Trauma is a serious health problem in the United States and the leading cause of death in young people. Trauma causes tissue injury, resulting in disruption of normal barriers, leading to dysfunction of physiologic systems and organs. Significant damage to the vasculature results in abnormalities in blood flow and coagulation that further compromise vital organ function. Tissue factor (TF) is a transmembrane glycoprotein that is normally expressed in epithelial cells, glial cells, mucosal cells and adventitia. TF binds to factor VII and active VIIa to trigger the extrinsic and intrinsic coagulation pathways. Activation of TF expression in cells where it is normally not expressed, such as endothelium, results in thrombosis and coagulation abnormalities. Inhibition of TF activity has been shown to increase survival in animal models of sepsis. Inappropriate activity of the coagulation cascade during trauma may be, in part due, to a potent activator such as TF. The proposed research focuses on studying the expression and activity of TF in trauma. The major hypothesis to be tested is that TF expression is an important mechanism of endothelial dysfunction and tissue damage in trauma.
The specific aims of this proposal involve four areas of investigation.
The first aim i s to characterize TF gene expression following trauma. This goal will be accomplished by utilizing a well-recognized model of soft tissue trauma and murine traumatic shock (Noble-Collip drum trauma). After soft tissue trauma is induced in anesthetized rats, vital signs will be monitored and TF expression measured in vital organ mRNA, tissue extracts, and plasma. Coagulation activity will be measured with standard assays.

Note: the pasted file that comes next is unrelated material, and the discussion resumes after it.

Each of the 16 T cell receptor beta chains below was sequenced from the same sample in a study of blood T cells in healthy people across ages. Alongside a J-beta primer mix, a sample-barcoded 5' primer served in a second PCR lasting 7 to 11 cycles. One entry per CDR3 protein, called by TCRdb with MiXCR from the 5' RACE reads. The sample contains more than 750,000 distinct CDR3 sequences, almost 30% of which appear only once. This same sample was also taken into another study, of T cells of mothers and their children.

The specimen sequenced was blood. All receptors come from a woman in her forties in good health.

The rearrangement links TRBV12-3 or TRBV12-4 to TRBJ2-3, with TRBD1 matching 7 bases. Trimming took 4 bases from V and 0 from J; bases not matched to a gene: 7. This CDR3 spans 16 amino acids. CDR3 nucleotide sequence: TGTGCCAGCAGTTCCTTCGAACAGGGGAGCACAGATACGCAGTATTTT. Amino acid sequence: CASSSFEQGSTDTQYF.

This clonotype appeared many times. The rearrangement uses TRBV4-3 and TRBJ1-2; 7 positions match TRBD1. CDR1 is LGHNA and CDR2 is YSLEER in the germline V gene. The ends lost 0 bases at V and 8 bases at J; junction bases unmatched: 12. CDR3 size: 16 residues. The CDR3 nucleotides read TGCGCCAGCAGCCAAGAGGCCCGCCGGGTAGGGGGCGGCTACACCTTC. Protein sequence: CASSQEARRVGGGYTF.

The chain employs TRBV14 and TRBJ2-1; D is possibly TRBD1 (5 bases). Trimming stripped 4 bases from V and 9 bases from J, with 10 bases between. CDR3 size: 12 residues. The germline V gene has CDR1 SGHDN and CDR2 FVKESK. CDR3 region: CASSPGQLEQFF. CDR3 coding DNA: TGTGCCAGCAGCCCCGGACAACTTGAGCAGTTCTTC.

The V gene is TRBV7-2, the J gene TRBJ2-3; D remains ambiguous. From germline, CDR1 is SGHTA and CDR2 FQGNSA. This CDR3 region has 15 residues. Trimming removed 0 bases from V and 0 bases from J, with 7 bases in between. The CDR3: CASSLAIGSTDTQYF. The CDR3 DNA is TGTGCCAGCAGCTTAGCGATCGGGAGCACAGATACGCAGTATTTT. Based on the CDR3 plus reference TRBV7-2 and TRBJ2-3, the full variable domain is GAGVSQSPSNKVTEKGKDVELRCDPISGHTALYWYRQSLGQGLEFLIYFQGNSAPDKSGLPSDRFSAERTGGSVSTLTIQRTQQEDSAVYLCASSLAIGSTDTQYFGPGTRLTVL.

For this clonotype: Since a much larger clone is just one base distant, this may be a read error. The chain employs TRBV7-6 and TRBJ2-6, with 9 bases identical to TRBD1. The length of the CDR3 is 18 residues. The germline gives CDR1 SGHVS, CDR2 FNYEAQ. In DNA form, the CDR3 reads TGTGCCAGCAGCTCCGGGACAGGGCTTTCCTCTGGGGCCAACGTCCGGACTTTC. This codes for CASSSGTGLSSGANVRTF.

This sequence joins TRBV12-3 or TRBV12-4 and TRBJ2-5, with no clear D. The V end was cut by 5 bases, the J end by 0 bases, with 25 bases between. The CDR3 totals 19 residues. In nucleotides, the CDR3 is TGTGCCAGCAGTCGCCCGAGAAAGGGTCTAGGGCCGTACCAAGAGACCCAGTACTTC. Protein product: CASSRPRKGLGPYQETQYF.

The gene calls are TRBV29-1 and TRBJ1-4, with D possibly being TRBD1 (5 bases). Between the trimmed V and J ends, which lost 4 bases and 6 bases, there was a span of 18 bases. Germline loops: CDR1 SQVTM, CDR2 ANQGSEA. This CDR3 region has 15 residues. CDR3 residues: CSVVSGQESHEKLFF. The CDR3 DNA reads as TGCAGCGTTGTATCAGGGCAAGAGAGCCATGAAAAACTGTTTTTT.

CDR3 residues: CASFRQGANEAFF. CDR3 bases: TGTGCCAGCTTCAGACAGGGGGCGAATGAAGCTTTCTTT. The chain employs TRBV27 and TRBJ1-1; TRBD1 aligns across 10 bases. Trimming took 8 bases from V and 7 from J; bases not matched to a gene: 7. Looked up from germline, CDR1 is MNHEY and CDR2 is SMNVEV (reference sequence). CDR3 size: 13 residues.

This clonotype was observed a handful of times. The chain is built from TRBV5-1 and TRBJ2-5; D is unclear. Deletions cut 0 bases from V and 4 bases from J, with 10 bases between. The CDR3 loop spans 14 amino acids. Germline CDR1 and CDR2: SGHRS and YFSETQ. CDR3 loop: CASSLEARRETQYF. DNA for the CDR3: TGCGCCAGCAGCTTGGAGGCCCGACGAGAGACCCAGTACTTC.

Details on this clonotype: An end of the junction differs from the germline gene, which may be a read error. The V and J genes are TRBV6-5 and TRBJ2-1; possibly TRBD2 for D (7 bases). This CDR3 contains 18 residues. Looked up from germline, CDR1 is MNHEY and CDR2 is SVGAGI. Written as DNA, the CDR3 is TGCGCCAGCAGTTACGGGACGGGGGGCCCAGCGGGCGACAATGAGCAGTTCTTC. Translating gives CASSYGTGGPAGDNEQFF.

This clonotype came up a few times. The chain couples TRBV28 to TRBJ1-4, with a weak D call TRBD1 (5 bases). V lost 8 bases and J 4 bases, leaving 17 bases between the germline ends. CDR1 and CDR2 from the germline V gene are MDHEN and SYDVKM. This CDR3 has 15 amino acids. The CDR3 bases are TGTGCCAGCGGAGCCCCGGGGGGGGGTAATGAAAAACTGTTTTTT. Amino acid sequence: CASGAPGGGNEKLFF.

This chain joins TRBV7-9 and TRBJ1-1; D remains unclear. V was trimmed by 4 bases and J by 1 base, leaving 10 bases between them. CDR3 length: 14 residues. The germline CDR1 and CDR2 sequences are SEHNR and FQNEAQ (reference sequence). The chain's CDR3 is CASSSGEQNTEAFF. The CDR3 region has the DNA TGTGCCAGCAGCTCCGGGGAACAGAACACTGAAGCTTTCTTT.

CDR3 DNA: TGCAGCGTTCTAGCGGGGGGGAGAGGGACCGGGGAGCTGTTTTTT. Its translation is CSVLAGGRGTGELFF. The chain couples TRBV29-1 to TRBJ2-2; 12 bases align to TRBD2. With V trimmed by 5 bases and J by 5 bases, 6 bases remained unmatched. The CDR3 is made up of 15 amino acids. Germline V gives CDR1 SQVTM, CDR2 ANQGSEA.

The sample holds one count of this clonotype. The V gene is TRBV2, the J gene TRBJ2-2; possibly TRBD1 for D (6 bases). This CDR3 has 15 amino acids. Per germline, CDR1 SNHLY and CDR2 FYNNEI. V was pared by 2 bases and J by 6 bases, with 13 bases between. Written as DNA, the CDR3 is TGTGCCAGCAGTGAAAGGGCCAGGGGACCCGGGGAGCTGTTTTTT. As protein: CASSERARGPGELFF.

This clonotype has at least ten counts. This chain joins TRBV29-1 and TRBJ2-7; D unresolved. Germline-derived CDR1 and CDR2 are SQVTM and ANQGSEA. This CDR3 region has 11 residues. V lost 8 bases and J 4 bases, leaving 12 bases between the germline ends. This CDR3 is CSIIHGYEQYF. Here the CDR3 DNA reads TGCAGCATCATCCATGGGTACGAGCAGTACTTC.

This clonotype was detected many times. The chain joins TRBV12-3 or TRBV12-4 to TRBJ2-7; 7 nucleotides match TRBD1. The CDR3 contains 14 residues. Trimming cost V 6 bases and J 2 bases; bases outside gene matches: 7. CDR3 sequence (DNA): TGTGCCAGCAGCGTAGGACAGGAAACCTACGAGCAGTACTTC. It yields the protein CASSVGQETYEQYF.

The second aim will be to determine the relationship between TF and two other important mediators of leukocyte-endothelial-platelet interaction, P-selectin and nitric oxide (NO). This goal will be achieved by using Noble-Collip drum trauma, as well as cultured monocytes, macrophages, and vascular cells, and determining TF expression while manipulating experimental conditions with NO and P-selectin agonists and antagonists.
The third aim will be to investigate the effect of inhibition of TF activity in traumatic shock by administering tissue factor pathway inhibitor, TF antibody and inhibitors of early activation of TF gene transcription.
The fourth aim i s to analyze the regulatory mechanisms of the induction of TF gene expression related to trauma by administering analogs of potential TF regulatory factors to our experimental models. The long-term objective is to determine if modulation of TF subsequent to trauma changes the natural course of traumatic shock.

National Institute of Health (NIH)
National Institute of General Medical Sciences (NIGMS)
Clinical Investigator Award (CIA) (K08)
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Surgery, Anesthesiology and Trauma Study Section (SAT)
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Somers, Scott D
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Thomas Jefferson University
Schools of Medicine
United States
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